The German director Wolfgang Petersen, whose submarine picture “Das Boot” was nominated for an Oscar and led to Hollywood films starring Brad Pitt, George Clooney, and Harrison Ford, has passed away. He was 81.
According to USA TODAY, Petersen’s manager Michelle Bega said the director passed away on Friday at his home in the Brentwood section of Los Angeles after a long fight with pancreatic cancer.
Petersen, who was born in the German city of Emden, was nominated for two Academy Awards (for best director and best adapted screenplay) for his searing portrayal of a German U-boat during World War II in the 1981 film “Das Boot” (The Boat).
Hollywood was likewise intrigued by the anti-war movie.
Pitt explains the fallout from the ATV stunt in the ‘Troy’ movie, saying, “We were in trouble for that.”
Petersen then directed “In the Line of Fire,” starring Clint Eastwood as a Secret Service agent, in 1993, and “Outbreak,” starring Dustin Hoffman and set against a global pandemic virus in 1995.
In one of the most successful action movies of the ’90s, “Air Force One,” directed by Roger Peterson and starring Harrison Ford as President James Marshall, whose plane is seized by terrorists, was a huge hit.
The actress who played Vice President Kathryn Bennett, Glenn Close, recalled that during filming a scene at a massive table in the War Room, the action set was serious, but Petersen added humour.
To capture the group, “Wolfgang placed a remote-controlled camera that could rotate in place, smoothly covering all of us, one after the other,” Close said in an interview with USA TODAY. He gave you such a humorous instruction while setting up the shot that you knew the camera would pause on you. At each of us in turn, he would yell, “Acting! Acting! No acting! No acting! Acting! aaaacting!” Nobody’s time was wasted by him. In my mind, he was a happy man who was engaged in his passion.
Ford’s famous phrase from “Air Force One,” “Get off my jet!” was originally penned as interim dialogue that screenwriter Andrew Marlowe wanted to expand upon.
This is similar to the sentence “I’ll be back” that Arnold Schwarzenegger delivers in the film “Terminator.” Marlowe comments that it “didn’t look like much on the page.” However, Harrison and Wolfgang were able to turn it into a powerful line. Wolfgang had a remarkable knack for capturing the subtle majesty of the hero and the intensity of the occasion.
Petersen directed the 2000 smash film “The Perfect Storm,” starring George Clooney and Mark Wahlberg as shipwrecked Gloucester fishermen.
Hollywood’s “Troy,” based on Homer’s epic, was directed by Wolfgang Petersen in 2004. It starred a ripped Brad Pitt as Achilles, Eric Bana as Hector, Orlando Bloom as Paris, and “Succession” star Brian Cox as Agamemnon.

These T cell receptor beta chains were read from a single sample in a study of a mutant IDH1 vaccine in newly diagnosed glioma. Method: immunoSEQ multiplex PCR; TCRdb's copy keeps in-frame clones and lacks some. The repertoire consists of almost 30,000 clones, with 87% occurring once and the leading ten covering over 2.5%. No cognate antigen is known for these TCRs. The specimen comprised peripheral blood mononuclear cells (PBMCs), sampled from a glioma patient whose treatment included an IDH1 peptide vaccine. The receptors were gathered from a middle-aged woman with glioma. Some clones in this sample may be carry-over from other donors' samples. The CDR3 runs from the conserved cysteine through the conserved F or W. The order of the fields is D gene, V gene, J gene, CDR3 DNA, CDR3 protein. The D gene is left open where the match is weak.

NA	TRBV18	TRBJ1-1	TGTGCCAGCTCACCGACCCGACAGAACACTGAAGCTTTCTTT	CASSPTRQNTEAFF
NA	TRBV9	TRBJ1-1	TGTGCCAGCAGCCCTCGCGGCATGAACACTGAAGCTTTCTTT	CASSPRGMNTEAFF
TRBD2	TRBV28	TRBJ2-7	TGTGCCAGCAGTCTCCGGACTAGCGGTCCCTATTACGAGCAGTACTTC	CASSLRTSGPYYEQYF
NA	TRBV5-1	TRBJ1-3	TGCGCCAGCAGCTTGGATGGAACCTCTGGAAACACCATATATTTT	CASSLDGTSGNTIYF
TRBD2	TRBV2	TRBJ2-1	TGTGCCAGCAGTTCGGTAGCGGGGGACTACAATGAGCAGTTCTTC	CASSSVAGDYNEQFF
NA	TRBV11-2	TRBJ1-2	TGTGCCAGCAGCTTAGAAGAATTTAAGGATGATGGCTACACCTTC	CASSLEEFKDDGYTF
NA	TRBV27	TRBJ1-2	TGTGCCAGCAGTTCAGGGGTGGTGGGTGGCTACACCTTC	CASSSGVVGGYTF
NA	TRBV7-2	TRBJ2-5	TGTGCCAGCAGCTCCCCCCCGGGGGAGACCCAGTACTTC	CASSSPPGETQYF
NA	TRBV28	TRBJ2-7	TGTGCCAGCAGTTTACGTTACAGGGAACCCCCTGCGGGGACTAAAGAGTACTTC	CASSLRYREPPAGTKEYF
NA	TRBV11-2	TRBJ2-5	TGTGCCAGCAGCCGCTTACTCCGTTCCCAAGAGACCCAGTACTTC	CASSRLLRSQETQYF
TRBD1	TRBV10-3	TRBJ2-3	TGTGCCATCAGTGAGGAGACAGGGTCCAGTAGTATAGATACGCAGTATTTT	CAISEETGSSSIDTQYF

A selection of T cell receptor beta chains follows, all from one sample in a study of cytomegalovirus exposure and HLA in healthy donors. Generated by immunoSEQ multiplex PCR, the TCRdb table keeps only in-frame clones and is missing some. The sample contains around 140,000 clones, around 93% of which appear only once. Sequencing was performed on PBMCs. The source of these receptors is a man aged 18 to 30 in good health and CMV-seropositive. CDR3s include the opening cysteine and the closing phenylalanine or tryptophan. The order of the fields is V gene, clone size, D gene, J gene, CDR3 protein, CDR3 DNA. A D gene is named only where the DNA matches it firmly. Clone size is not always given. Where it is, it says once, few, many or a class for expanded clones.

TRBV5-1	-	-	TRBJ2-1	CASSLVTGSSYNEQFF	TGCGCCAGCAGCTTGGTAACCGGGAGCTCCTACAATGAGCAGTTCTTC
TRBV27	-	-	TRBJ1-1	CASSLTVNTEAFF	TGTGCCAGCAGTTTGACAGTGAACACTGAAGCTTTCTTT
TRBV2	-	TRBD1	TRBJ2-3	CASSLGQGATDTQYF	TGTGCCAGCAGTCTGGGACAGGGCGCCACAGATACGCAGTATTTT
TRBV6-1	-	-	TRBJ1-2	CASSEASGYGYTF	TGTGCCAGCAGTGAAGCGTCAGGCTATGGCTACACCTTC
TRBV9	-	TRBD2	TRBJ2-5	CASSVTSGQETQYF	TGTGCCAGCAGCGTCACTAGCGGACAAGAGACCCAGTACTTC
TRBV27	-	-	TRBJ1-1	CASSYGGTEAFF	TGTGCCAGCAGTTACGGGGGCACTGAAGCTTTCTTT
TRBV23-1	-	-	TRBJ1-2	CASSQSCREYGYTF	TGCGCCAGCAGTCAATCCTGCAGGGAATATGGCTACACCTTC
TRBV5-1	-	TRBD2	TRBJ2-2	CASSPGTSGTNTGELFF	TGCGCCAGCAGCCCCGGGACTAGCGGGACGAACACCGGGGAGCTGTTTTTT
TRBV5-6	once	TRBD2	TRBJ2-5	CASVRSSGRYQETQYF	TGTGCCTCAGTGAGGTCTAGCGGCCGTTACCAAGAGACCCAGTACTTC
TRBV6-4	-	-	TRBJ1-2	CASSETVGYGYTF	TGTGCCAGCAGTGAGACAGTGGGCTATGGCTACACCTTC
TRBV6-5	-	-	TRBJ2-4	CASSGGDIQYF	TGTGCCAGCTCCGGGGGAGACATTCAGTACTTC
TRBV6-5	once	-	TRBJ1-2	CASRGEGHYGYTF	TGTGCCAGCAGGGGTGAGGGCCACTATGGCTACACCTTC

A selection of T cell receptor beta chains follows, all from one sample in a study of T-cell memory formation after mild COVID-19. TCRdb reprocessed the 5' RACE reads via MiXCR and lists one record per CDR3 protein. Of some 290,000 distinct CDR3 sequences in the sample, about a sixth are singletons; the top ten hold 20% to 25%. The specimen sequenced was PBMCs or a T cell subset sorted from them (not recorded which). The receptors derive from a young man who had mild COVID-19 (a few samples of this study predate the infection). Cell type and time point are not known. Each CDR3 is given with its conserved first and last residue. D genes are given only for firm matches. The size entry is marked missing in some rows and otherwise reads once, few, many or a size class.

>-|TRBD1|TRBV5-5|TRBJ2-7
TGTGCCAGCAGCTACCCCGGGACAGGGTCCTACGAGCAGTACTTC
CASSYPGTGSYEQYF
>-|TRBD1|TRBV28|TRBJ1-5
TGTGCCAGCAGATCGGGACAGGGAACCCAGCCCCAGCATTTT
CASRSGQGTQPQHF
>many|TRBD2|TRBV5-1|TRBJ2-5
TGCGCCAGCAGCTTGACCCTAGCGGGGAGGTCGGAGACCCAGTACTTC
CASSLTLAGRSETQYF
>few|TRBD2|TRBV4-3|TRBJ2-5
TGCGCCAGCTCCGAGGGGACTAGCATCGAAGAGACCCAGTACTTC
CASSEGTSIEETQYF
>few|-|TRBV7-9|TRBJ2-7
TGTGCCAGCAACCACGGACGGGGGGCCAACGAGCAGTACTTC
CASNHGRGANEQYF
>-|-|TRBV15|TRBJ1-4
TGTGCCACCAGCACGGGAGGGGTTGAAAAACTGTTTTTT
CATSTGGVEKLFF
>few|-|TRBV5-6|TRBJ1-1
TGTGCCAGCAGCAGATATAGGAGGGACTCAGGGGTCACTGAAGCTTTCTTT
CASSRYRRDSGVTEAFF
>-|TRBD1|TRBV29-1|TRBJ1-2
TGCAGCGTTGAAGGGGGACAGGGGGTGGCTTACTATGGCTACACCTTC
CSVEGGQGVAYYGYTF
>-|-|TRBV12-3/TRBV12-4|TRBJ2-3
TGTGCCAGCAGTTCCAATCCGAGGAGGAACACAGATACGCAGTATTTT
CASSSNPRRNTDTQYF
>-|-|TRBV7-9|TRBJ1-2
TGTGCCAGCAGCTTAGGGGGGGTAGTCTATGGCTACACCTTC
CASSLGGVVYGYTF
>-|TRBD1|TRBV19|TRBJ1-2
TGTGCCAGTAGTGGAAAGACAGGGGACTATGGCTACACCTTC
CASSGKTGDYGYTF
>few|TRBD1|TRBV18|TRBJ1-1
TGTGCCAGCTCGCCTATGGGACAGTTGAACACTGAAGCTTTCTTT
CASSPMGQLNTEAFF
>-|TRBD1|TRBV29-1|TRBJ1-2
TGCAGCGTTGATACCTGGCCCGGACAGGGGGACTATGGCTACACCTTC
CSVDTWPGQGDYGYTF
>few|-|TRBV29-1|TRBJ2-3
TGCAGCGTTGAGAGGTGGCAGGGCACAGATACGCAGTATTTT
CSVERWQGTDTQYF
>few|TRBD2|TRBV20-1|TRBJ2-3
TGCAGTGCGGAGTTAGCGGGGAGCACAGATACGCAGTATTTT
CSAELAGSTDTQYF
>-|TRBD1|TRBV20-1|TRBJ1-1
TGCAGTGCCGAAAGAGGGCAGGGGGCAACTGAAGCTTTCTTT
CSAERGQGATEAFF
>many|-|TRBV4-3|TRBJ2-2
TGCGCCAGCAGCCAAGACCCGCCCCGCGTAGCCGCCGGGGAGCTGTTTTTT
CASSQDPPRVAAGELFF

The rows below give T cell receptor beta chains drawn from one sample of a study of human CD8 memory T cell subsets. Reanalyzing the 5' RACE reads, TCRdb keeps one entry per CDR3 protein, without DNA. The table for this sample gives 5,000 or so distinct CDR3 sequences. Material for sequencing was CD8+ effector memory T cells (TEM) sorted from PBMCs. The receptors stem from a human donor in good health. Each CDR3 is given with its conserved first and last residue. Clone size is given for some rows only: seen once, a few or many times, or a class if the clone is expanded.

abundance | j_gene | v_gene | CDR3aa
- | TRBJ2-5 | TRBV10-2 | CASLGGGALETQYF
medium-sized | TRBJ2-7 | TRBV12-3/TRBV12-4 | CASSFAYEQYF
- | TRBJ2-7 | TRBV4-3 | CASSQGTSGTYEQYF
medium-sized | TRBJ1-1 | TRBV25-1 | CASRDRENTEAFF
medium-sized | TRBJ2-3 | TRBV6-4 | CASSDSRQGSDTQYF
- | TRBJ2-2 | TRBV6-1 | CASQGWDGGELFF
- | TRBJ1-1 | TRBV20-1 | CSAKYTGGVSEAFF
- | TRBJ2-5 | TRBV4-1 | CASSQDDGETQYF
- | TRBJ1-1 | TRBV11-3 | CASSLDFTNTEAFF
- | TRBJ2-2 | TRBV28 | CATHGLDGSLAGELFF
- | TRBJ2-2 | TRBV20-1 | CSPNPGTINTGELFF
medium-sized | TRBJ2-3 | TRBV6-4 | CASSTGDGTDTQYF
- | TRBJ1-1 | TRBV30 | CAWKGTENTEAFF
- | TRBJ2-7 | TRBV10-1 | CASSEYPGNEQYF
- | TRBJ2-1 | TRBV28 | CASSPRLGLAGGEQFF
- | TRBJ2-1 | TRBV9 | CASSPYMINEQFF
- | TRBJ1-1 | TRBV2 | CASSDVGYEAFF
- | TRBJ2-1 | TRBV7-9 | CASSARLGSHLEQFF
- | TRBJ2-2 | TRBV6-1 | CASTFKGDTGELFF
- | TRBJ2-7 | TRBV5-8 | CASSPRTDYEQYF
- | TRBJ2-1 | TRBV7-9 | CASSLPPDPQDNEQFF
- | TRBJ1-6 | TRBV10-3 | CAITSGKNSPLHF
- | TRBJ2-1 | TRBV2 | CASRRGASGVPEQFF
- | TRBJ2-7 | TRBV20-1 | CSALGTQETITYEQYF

Before filming began, Pitt, who was cast as the Greek warrior hero who leads the fight against Troy, caught Petersen by surprise. Pitt grew a beard, shaved off some weight, and sported long, dark hair for his new part.
I was completely taken aback when I finally saw him,” Petersen told Vanity Fair in 2019. That’s not how Achilles looks, I cried out, and he deserved no answer.
Pitt assured Petersen over drinks at a German eatery that he would resemble Hollywood’s Achilles. The actor stuck to his plan and successfully underwent his most drastic physical alteration to date in his role as Achilles. According to an interview Pitt gave to USA TODAY earlier this year. “I sat on my (butt) for months in preparation for this part.”
The filmmaker, despite pressure from the studio to cast Nicole Kidman as Helen of Troy, decided to hire a relative unknown, the German actress Diane Kruger.
Kruger remarked in an interview with USA TODAY, “Wolfgang was one of the first directors to take a chance on me.” I’ll always remember how protective and kind he was toward me.
Bana tweeted his goodbye, saying he enjoyed working with Petersen on “Troy,” and that he and Pitt had to prepare extensively to achieve their big combat sequence without stunt performers.
The ability to vividly depict the scene that would emerge just before the one you were going to shoot was my favorite part of his directing approach. Bana said, “After that, you were more than prepared.”
Vale To wit: Wolfgang Petersen. On Troy, he was a delight to collaborate with. His ability to give a detailed description of the scene that would appear before the one you were about to shoot was one of my favorite aspects of his directing approach. Afterward, you were completely prepared. pic.twitter.com/zTFF7zAwdg August 18, 2022 — Eric Bana (@EricBana67)
One of the most costly films ever made, “Troy” had a budget of approximately $185 million. Despite negative reviews, it was one of 2004’s highest-grossing movies and made about $500 million worldwide.
Petersen’s second wife, German script supervisor and assistant director Maria-Antoinette Borgel, whom he wed in 1978, along with their son Daniel and two grandkids, survive him.
Included thanks to AP’s Jake Coyle for his contributions.
This article was published in the USA TODAY: After helming such hits as “Das Boot,” “Air Force One,” and “Troy,” Wolfgang Petersen has passed away at the age of 81.
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